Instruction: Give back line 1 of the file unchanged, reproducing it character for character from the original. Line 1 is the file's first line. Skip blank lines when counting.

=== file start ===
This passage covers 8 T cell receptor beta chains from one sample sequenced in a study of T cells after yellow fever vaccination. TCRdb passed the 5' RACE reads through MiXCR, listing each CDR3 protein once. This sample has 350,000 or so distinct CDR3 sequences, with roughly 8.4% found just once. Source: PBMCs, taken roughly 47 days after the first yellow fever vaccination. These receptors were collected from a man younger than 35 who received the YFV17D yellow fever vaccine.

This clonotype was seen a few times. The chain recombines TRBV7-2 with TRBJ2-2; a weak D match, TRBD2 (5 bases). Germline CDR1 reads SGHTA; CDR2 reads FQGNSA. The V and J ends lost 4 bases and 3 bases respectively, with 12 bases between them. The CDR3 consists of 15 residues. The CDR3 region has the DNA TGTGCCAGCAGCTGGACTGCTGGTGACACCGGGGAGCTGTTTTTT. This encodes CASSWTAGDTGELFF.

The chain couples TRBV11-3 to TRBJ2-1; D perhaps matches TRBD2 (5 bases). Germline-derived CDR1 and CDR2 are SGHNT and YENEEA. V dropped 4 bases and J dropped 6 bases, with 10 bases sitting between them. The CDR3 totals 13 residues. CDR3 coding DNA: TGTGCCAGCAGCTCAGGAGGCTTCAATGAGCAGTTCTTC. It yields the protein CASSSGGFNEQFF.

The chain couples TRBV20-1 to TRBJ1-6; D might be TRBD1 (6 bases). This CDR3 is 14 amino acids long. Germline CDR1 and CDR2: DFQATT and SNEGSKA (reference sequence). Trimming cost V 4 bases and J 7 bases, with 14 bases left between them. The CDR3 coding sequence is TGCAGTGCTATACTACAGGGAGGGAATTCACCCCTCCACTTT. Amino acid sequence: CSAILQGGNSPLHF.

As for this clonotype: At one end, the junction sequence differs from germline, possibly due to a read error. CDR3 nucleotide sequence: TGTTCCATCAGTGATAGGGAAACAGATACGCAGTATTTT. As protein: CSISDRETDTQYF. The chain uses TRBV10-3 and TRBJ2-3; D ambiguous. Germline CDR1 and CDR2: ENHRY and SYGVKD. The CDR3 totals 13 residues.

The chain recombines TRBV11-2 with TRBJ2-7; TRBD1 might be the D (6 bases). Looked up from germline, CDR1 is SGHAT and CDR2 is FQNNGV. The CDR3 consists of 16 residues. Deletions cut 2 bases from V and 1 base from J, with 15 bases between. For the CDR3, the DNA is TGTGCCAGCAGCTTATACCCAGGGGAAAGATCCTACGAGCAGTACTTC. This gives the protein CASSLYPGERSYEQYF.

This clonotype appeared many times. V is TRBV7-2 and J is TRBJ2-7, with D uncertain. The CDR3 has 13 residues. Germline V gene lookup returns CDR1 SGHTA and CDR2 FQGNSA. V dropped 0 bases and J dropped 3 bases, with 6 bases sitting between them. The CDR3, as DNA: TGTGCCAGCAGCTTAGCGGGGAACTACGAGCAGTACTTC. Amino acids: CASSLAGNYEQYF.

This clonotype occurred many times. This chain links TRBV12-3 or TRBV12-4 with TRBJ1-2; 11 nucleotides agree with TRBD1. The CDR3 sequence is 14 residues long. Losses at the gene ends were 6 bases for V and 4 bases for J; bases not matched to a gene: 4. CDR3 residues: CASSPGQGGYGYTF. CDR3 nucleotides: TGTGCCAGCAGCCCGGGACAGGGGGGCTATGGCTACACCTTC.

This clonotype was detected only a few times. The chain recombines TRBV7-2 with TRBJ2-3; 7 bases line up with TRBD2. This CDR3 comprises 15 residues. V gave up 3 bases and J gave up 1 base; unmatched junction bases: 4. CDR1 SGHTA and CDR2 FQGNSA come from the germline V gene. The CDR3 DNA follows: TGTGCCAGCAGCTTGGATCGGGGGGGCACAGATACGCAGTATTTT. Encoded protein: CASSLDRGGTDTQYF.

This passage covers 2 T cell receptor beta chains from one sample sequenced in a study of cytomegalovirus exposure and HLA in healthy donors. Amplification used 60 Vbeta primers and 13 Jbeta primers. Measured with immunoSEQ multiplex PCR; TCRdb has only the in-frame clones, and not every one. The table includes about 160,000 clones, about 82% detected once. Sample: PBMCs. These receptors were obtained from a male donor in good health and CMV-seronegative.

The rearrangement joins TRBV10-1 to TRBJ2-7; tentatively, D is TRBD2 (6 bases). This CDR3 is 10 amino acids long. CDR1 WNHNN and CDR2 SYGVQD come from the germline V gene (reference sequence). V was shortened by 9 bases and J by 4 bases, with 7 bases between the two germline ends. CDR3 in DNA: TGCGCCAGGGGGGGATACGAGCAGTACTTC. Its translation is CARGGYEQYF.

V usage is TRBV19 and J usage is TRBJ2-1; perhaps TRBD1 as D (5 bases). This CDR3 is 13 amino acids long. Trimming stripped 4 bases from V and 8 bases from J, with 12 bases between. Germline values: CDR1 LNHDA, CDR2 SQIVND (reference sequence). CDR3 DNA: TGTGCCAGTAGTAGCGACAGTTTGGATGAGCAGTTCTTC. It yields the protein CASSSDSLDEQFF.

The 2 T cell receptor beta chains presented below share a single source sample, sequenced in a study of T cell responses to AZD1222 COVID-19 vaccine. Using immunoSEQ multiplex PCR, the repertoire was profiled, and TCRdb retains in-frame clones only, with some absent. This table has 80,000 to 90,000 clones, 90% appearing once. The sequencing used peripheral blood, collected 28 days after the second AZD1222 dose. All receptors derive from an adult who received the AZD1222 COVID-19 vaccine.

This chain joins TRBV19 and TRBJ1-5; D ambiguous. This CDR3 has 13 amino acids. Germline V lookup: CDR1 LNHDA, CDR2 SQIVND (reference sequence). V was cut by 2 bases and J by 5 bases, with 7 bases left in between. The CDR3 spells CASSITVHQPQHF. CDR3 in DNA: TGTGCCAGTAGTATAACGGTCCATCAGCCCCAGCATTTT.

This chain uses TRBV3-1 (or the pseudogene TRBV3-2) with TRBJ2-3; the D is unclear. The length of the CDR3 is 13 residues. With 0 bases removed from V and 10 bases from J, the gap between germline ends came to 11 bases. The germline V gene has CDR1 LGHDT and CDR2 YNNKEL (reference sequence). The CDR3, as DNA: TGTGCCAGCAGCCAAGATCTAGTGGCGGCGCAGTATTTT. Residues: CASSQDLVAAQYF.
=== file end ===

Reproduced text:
This passage covers 8 T cell receptor beta chains from one sample sequenced in a study of T cells after yellow fever vaccination. TCRdb passed the 5' RACE reads through MiXCR, listing each CDR3 protein once. This sample has 350,000 or so distinct CDR3 sequences, with roughly 8.4% found just once. Source: PBMCs, taken roughly 47 days after the first yellow fever vaccination. These receptors were collected from a man younger than 35 who received the YFV17D yellow fever vaccine.